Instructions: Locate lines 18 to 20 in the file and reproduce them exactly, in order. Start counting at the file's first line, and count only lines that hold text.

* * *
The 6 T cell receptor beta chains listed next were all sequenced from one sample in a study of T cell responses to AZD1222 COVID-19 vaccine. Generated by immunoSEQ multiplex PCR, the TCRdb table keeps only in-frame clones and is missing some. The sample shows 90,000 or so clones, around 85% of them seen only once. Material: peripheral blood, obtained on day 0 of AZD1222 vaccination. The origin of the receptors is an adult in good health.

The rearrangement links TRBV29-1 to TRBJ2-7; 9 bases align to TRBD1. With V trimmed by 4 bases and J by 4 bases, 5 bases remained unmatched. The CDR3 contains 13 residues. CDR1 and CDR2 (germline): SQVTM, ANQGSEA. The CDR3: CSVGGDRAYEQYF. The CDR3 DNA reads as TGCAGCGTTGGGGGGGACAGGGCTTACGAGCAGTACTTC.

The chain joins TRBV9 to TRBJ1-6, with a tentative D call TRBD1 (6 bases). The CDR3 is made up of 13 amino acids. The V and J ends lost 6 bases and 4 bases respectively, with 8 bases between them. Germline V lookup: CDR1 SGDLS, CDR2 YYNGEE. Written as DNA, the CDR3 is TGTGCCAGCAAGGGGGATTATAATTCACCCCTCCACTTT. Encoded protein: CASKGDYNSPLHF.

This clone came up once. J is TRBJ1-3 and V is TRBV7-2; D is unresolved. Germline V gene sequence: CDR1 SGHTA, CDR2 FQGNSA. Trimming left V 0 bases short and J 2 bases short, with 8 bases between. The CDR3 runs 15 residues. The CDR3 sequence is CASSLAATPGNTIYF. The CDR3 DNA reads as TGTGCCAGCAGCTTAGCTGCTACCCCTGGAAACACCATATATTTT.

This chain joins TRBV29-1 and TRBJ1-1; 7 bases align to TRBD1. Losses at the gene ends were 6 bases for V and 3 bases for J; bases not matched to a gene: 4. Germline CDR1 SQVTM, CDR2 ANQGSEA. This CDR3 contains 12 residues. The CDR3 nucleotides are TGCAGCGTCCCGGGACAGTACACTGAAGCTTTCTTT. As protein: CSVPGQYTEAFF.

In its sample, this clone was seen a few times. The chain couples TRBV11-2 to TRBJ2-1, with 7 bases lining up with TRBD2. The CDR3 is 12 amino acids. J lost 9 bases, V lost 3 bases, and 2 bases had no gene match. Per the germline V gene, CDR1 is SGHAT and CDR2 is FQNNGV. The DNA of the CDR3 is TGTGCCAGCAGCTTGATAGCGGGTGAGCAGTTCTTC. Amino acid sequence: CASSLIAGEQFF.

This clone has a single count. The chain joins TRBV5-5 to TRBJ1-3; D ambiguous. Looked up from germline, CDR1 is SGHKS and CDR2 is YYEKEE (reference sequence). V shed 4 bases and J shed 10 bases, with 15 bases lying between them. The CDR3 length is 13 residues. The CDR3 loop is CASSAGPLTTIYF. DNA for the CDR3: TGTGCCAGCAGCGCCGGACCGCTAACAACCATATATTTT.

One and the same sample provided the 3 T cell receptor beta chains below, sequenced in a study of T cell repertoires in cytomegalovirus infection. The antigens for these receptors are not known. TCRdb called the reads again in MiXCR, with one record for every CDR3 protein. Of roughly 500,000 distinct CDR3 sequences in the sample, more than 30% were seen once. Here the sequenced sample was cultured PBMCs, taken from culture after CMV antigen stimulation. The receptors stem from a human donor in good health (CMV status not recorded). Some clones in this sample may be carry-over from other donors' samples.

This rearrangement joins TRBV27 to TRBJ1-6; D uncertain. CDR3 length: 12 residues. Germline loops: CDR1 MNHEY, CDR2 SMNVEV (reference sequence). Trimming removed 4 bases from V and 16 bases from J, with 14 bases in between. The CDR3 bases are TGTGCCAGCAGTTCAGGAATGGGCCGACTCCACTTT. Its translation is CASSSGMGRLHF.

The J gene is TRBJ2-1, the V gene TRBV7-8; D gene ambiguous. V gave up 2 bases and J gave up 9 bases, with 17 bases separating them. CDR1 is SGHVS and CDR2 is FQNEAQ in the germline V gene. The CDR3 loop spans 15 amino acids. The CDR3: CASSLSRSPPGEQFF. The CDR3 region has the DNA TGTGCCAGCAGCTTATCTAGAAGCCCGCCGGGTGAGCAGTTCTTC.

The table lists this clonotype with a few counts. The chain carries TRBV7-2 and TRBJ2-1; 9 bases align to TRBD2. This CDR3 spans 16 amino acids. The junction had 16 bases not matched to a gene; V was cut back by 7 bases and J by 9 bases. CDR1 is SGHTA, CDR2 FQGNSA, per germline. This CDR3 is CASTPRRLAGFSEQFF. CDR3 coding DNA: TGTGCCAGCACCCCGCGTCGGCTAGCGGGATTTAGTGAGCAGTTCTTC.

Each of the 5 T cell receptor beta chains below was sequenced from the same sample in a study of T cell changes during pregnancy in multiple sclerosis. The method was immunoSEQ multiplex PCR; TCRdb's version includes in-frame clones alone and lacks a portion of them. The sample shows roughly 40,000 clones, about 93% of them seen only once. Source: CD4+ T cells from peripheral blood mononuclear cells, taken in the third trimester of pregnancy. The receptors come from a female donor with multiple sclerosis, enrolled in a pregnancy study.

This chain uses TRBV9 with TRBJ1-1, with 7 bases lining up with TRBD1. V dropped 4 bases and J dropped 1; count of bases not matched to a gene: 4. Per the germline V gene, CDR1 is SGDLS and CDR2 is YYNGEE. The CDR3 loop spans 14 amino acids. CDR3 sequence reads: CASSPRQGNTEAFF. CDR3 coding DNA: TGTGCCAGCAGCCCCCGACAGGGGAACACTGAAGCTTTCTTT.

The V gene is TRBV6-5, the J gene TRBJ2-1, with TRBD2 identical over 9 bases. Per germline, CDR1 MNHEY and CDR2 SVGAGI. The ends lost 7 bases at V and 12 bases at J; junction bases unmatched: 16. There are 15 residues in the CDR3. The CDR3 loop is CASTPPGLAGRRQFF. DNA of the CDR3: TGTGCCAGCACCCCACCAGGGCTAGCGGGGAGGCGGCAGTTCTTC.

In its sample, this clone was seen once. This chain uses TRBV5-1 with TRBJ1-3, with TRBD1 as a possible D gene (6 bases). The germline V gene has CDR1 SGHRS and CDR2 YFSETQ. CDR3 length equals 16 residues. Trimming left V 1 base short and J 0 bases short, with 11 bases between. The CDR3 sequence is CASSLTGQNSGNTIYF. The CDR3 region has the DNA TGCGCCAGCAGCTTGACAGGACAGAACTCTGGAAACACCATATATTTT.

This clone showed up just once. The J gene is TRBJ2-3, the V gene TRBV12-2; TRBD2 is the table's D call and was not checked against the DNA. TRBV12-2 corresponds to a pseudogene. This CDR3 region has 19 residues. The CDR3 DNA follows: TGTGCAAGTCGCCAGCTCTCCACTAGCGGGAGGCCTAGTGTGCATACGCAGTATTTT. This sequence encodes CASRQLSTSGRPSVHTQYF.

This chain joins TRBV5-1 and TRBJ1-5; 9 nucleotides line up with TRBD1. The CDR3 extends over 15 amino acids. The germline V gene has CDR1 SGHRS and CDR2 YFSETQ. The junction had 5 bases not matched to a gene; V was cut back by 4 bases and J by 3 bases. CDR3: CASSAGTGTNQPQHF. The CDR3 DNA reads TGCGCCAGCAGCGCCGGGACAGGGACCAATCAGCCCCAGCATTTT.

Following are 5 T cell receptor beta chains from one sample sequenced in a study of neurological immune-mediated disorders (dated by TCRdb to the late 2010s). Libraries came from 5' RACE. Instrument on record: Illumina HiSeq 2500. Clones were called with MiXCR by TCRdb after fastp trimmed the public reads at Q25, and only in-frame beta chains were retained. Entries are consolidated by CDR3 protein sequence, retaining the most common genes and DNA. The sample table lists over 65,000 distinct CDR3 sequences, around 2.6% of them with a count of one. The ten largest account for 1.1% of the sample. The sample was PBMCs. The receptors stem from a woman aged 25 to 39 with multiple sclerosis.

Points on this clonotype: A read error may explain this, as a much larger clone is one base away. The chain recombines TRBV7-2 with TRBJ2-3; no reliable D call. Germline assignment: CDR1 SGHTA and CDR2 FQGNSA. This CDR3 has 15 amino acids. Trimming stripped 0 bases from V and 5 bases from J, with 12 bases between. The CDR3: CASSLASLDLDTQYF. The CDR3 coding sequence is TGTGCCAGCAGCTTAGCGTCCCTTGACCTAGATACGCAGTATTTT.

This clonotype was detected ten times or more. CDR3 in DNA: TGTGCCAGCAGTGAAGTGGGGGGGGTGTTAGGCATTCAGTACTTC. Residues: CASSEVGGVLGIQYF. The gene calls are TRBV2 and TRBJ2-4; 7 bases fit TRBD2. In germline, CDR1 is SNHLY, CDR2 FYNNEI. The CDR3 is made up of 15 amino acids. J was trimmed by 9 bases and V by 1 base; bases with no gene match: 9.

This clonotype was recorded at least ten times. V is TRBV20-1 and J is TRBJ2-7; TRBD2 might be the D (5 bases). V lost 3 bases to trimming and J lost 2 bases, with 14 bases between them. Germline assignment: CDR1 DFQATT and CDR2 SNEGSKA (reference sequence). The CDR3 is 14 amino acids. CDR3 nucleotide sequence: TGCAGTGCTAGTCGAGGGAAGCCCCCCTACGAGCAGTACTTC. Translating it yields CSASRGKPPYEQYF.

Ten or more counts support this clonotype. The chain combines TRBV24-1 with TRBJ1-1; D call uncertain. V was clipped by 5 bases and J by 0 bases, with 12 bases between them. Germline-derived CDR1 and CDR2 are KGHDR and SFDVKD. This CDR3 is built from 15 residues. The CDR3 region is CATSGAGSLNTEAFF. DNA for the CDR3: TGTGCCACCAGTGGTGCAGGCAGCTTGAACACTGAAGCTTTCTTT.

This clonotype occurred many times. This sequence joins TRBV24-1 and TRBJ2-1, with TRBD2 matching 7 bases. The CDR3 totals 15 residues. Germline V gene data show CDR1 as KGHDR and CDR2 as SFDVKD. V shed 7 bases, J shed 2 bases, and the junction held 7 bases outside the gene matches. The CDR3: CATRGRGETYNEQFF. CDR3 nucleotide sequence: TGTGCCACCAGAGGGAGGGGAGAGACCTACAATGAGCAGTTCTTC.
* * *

Following are 5 T cell receptor beta chains from one sample sequenced in a study of neurological immune-mediated disorders (dated by TCRdb to the late 2010s). Libraries came from 5' RACE. Instrument on record: Illumina HiSeq 2500. Clones were called with MiXCR by TCRdb after fastp trimmed the public reads at Q25, and only in-frame beta chains were retained. Entries are consolidated by CDR3 protein sequence, retaining the most common genes and DNA. The sample table lists over 65,000 distinct CDR3 sequences, around 2.6% of them with a count of one. The ten largest account for 1.1% of the sample. The sample was PBMCs. The receptors stem from a woman aged 25 to 39 with multiple sclerosis.

Points on this clonotype: A read error may explain this, as a much larger clone is one base away. The chain recombines TRBV7-2 with TRBJ2-3; no reliable D call. Germline assignment: CDR1 SGHTA and CDR2 FQGNSA. This CDR3 has 15 amino acids. Trimming stripped 0 bases from V and 5 bases from J, with 12 bases between. The CDR3: CASSLASLDLDTQYF. The CDR3 coding sequence is TGTGCCAGCAGCTTAGCGTCCCTTGACCTAGATACGCAGTATTTT.

This clonotype was detected ten times or more. CDR3 in DNA: TGTGCCAGCAGTGAAGTGGGGGGGGTGTTAGGCATTCAGTACTTC. Residues: CASSEVGGVLGIQYF. The gene calls are TRBV2 and TRBJ2-4; 7 bases fit TRBD2. In germline, CDR1 is SNHLY, CDR2 FYNNEI. The CDR3 is made up of 15 amino acids. J was trimmed by 9 bases and V by 1 base; bases with no gene match: 9.